NY-euroma In My NY-erve Part 2

When I last left you, my poor dear NYC podiatry patients, we were discussing the vicissitudes of pain in the ball of the foot. Since that time the foot still hurts, we are still walking, and it’s just a bit hotter. Time to be a bit proactive and talk about solutions to the problem. After all, anyone can complain about the problem, it takes a real tough New Yorker to complain about the solution too.

At the heart of this problem is a thin, fragile and slightly defenseless nerve that is wedged between the hard unforgiving metatarsal bones and even harder and more unforgiving shoes, ground forces and the challenge of defensively walking the streets of New York. So it’s rather unsurprising that inflammation of the nerve is such a common condition. And the treatments are generally directed toward reduction of inflammation.

The first step, in my NYC podiatry practice is typically a cortisone injection. Now friends, before you go and cast off this most sacred blog, hear my words and listen to my keyboard. Cortisone injections are more than just a bandaid, and I know so because I’ve blogged about them. Cortisone is a potent anti-inflammatory agent that reduces inflammation both within the nerve and the surrounding space, and combined with sensible shoes and- wait for it- orthotics, is typically curative. If, however, it is not, then the next step is a procedure called radio frequency ablation. Without betraying any gory details, this is an office procedure that uses electric current to significantly reduce the inflammation in the nerve, and carries a high success rate with minimal downtime. If all that fails the next step is an endoscopic release of a ligament around the nerve, a very quick outpatient procedure, also carrying a high success rate and minimal downtime. And finally there is the old gold standard- removal of the offending nerve. Obviously this carries certain risks and the procedure is only utilized when all else fails. The good news is very few patients reach this stage, and in the 6-7 years since I have been releasing the nerve, I have only had to resort to excision of the nerve in one patient.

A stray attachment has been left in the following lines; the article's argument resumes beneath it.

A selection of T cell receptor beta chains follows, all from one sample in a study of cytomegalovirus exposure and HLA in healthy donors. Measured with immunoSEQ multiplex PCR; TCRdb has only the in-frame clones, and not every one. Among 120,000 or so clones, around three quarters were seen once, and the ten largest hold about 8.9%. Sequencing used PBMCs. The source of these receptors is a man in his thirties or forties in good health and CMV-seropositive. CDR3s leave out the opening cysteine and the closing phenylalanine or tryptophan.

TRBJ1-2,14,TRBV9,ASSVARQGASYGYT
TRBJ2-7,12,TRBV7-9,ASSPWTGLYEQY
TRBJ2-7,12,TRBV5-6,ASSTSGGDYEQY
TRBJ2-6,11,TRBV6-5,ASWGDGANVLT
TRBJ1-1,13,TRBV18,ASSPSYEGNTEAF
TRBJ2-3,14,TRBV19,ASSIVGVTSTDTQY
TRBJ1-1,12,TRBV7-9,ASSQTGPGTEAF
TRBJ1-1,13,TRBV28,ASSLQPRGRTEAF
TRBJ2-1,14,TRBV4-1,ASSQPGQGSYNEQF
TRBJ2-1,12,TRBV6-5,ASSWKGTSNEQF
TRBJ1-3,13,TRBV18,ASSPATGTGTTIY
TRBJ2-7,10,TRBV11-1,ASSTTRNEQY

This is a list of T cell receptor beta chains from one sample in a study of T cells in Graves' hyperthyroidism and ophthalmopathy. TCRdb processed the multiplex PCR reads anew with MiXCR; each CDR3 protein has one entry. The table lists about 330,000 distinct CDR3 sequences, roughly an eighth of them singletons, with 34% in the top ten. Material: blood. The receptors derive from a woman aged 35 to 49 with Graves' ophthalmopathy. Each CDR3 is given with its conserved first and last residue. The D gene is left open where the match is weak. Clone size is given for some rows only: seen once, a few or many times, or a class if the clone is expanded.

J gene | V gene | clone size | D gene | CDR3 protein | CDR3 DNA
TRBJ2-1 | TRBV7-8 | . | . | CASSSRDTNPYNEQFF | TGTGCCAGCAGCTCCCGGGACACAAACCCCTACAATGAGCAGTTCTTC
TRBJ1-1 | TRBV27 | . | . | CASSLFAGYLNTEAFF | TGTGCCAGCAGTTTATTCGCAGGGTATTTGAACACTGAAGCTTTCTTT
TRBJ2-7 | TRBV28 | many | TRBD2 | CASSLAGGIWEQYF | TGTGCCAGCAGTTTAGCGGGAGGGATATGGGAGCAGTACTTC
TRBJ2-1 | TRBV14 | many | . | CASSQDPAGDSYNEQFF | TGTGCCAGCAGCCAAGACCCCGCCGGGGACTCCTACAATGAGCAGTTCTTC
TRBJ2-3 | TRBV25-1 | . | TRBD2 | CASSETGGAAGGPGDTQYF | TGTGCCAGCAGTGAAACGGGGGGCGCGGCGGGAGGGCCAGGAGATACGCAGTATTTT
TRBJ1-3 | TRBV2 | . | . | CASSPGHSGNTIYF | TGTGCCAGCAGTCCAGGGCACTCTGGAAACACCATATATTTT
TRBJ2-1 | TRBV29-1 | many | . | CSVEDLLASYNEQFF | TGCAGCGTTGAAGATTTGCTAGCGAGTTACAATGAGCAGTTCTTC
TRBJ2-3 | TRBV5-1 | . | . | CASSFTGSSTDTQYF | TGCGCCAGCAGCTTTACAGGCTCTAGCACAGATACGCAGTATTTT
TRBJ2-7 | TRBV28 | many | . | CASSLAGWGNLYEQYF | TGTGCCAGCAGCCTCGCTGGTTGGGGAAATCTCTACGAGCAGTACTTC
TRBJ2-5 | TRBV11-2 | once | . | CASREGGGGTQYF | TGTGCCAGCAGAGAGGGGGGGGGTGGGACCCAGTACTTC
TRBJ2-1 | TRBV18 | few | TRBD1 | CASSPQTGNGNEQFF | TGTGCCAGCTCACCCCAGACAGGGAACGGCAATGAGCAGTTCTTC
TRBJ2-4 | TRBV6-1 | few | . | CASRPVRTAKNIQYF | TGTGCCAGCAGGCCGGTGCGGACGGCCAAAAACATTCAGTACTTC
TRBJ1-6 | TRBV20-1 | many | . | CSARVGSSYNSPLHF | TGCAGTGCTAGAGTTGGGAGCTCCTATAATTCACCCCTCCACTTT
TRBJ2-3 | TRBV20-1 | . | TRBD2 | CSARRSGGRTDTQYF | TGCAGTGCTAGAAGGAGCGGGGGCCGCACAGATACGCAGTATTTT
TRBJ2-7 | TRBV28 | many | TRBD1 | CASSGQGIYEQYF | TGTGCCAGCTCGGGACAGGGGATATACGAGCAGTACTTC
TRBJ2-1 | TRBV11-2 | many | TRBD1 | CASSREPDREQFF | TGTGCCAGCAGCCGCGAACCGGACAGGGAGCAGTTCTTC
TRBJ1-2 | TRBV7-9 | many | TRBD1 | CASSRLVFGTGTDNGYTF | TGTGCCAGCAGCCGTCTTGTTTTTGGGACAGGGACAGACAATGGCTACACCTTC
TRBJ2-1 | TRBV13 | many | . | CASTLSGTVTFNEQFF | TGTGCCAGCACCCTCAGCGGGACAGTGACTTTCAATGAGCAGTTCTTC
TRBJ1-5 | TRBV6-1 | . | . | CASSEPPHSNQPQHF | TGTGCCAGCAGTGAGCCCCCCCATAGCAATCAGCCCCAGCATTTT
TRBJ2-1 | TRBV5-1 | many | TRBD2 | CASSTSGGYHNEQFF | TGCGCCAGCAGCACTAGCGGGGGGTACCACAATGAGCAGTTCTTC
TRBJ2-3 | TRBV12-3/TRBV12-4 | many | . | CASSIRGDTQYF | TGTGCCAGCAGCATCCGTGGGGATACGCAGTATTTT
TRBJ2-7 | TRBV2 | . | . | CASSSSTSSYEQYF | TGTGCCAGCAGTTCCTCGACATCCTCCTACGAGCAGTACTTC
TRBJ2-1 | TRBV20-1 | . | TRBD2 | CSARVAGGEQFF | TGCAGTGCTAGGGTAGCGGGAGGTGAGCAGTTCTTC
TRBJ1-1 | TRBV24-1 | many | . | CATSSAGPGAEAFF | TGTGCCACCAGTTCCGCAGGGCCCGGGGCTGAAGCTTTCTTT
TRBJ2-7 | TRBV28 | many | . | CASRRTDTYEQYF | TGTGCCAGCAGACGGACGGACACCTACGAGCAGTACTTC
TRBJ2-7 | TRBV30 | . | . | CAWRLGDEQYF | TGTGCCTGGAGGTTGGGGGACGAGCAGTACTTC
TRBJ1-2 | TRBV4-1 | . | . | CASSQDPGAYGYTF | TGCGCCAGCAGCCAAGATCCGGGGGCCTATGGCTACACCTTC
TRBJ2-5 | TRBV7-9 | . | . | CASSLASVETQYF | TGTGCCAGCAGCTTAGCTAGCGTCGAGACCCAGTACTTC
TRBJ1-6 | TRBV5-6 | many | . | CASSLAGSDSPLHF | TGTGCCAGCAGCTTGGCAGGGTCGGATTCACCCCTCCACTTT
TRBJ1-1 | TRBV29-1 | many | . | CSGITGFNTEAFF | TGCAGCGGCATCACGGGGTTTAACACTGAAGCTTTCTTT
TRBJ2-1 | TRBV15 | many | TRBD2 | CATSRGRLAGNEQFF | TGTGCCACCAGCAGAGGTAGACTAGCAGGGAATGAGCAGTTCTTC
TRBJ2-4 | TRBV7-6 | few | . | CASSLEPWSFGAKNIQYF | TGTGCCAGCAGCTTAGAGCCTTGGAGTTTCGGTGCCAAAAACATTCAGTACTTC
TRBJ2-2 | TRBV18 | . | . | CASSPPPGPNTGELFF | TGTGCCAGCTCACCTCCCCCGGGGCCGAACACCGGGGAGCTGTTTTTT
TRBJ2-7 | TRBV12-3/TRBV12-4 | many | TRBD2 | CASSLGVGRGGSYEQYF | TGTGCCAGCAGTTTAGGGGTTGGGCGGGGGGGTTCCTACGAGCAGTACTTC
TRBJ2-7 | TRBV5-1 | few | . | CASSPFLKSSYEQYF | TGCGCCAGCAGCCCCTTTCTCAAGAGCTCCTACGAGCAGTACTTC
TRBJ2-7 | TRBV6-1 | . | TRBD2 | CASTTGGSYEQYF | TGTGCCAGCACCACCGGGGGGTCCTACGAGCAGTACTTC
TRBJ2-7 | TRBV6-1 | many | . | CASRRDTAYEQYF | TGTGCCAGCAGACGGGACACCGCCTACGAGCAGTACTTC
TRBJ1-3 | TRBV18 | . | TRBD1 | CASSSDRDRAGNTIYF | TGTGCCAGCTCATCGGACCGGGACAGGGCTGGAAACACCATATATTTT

So my young and young at heart friends, we have before us a very common and very treatable condition. The risks and benefits of each of the above listed procedures is too long and boring for this most holy blog, and can be elucidated in the warm and welcoming environment of your friendly local NYC foot doc. Now get out there and soak up the sun, it’s summertime!

See you in the office.

Ernest Isaacson

Ernest Isaacson Dr. Ernest Isaacson is a graduate of the Scholl College of Podiatric Medicine at Rosalind Franklin University of Medicine and Science. After completing two years of comprehensive training in various medical specialties including internal medicine, general surgery, orthopedic surgery, vascular surgery, plastic surgery and podiatric medicine, Dr. Isaacson completed a comprehensive one-year podiatric surgical residency. Dr. Isaacson is active in research and publication in basic and clinical science. Dr. Isaacson is also a dedicated family man who enjoys running, reading and spending time with his family.

You Might Also Enjoy...

When Should I Get Bunion Surgery?

Here’s a question I get pretty often: why feet?  And I answer, because I love feet. And usually I’ll add a comment about how it’s a good thing I’m not a gastroenterologist or a urologist or something along those lines.

Heal the Heel

Ok kids time for a little word association. Tell me the first thing you think of when I say - plantar fasciitis. If it starts with an F no need to articulate the sentiment, but you might want to read on.

And I Thank You

Shocking, yet not surprising, the year is coming to a close and it’s already time to shop bargains on turkey and squash.

Why You Should Call Your Podiatrist (even after hours)

It’s relatively late at night in the city as I write this, and many of my dear Manhattan podiatry patients may be wondering what it is I’m doing at this late hour, other than filling the annals of this most holy and sacred blog with more consecrated verbia

Heal Thyself

Summer’s over now kids, although if you’re like me summer is just winter with heat. Still, I do get a little pit in my stomach as Labor Day looms large on the calendar and the waning days of summer transform into the crisp breezes of autumn, and other line